The two ball players from Maple Ridge had different outlooks as they tried out for Team B.C. this summer.
Pitcher Kyle Ross was the ace of the staff of the Langley Blaze, one of the best organizations in the B.C. Premier Baseball League. He put up nine wins and a loss – exactly the same record as he did in his first Blaze season as a junior.
Consistency is his middle name. And his first name, and surname. Ross has posted a 1.68 ERA, and in 62.1 innings he has allowed only 47 hits and 15 walks. He’s a lefty starter, who stands a nick under six-foot-four.
Ross essentially walked onto the field and made Team B.C.
His teammate Andre Pelletier didn’t have eye-popping stats this year. A late-season swoon saw his batting average dip to a pedestrian .250. In 84 at bats, he had a homer, 18 RBI and five stolen bases.
Pelletier had to do something at tryouts to make the team.
So he showed the coaches an athletic, five-tool player, and let his bat do the talking. He hit one of just two homers to leave the yard in the skirmishes, smacked another one off the wall, and put up at total of 12 hits over five games.
“He hit his way onto the team,” said his coach with the Blaze, Jamie Bodaly, who was one of the coaches involved in the selection process.
His teammate Ross was also impresed, saying Pelletier “was the best hitter there.”
They will play in the Canada Summer Games in Sherbrook, Que. in August.
Bodaly said Pelletier can run – he’s one of the fastest guys in his age group, has a strong arm, can play defence, and hits for both average and power. He acknowledged that Pelletier had average numbers in the PBL, but in the U-17 tryouts, with kids his own age, he was dominant.
“He’s close, he’s just got to put it all together,” said Bodaly.
He said keys are recognizing the breaking ball, and being more consistent.
“It’s a big year for him next year. If he hits the ball real well, he could go into the draft. If not, he’s going to to go to a college somewhere.”
He said Ross was a no-brainer to make the team. A manager can send him to the mound, assured he’ll will give his team a chance to win.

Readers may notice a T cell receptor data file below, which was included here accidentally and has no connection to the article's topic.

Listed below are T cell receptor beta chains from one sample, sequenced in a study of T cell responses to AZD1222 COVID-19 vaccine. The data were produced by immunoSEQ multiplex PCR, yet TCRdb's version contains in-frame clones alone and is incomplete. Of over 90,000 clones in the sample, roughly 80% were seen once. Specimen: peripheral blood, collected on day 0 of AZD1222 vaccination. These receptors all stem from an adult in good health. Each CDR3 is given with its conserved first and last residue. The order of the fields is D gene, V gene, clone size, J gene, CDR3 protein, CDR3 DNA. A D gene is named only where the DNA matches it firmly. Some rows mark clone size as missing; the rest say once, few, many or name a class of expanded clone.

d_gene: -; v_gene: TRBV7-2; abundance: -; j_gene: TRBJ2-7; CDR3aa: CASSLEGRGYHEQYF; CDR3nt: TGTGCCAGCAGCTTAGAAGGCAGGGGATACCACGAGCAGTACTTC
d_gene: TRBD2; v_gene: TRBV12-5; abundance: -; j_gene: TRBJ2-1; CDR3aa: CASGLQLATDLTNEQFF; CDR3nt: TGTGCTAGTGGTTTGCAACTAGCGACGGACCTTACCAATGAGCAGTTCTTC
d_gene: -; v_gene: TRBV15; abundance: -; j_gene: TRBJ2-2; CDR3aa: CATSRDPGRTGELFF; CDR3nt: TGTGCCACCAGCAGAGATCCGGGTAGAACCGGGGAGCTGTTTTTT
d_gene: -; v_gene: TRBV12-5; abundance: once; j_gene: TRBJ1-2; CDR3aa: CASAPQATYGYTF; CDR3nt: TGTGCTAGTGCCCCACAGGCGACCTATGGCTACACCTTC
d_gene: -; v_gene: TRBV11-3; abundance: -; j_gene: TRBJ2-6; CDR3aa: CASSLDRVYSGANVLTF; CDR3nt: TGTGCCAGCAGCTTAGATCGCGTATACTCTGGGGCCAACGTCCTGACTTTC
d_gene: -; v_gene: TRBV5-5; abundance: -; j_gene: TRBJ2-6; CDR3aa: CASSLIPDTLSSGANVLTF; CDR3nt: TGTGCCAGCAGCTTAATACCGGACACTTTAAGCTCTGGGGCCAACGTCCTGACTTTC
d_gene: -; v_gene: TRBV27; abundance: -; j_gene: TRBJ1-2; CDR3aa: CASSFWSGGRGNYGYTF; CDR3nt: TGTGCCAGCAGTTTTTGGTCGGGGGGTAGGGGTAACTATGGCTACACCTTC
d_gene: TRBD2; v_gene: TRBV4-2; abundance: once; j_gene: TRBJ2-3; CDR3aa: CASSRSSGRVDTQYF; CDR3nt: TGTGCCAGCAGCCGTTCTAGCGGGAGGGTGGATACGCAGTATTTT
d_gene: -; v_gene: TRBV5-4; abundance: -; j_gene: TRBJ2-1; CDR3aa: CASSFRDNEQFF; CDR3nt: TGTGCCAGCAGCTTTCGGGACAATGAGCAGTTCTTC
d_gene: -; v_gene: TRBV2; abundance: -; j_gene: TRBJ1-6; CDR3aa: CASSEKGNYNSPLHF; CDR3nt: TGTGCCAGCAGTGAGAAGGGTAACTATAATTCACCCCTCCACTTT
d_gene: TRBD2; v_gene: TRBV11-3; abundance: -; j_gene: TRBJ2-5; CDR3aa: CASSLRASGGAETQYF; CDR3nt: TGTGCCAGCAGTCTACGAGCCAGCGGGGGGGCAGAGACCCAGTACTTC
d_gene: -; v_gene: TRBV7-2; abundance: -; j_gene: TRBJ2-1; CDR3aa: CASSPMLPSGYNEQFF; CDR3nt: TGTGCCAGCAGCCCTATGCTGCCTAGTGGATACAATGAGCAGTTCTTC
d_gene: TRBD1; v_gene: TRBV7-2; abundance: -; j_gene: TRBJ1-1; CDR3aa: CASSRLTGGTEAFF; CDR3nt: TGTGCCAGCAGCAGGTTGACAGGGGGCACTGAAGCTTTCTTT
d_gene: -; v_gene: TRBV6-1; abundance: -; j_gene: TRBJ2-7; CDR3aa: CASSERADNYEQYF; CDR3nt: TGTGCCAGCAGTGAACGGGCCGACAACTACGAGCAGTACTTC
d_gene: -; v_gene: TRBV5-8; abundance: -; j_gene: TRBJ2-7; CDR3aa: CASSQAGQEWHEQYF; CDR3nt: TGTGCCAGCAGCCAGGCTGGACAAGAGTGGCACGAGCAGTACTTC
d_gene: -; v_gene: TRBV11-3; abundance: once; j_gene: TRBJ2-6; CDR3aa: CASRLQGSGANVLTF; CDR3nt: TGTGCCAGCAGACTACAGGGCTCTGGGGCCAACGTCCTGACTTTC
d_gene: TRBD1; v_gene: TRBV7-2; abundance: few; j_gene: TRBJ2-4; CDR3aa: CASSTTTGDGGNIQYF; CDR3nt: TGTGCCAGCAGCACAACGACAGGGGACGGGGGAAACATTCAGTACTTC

“Kyle is a tremendous competitor. He’s a crafty lefty,” said Bodaly.
Ross has great run (late movement) on his fastball, an average but improving curveball, and an outstanding changeup. Hitters get geared up for the fastball, and they’re way out ahead of his off-speed pitch. The changeup is good enough that it enables Ross to “pitch backward,” said Bodaly, meaning that he can go first-pitch changeup to get a strike on a hitter.
What’s more, Ross is just going into Grade 11, so time is definitely on his side.
“He’s going to a top-of-the-rotation guy for a couple of years.”
As good as he has been, Ross said he wants to get better. He wants to up his velocity. The goal this summer is to pack more muscle onto his 170-pound frame, and get the radar gun into the mid-80s.
He struck out 32 batters last year, and wants to elevate that number as he approaches his Grade 11 and 12 years.
“I want to start putting on weight, and get my fastball going,” he said.
Ross said making Team B.C. this year was important, because it’s now a realistic goal to make the national under-18 team in the coming season. That squad travels to baseball nations such as the Dominican Republic and Korea, conducts training camps in Florida, and is heavily scouted.
Getting drafted into MLB in his high school year is the goal.
Pelletier said he was frustrated by a year where he would double off the fence one game, and then have two strikeouts the next, never getting into a groove.
Now he has simplified his approach at the plate.
“I go up looking for my pitch, and drive it – hit is as hard as I can. If I get behind, then it’s just hit it up the the middle.”
Making Team B.C. was a much-needed confidence boost.
“It’s a new start,” he said.
“My coach has always said I’ve got the potential, I just need to work really hard at it.”
He attends Garibaldi secondary with friend and teammate Tyler O’Neill, a member of Team Canada and a third-round draft pick of the Seattle Mariners.
Pelletier is proud to represent his home town on Team B.C.
“Maple Ridge boys can play baseball,” he said.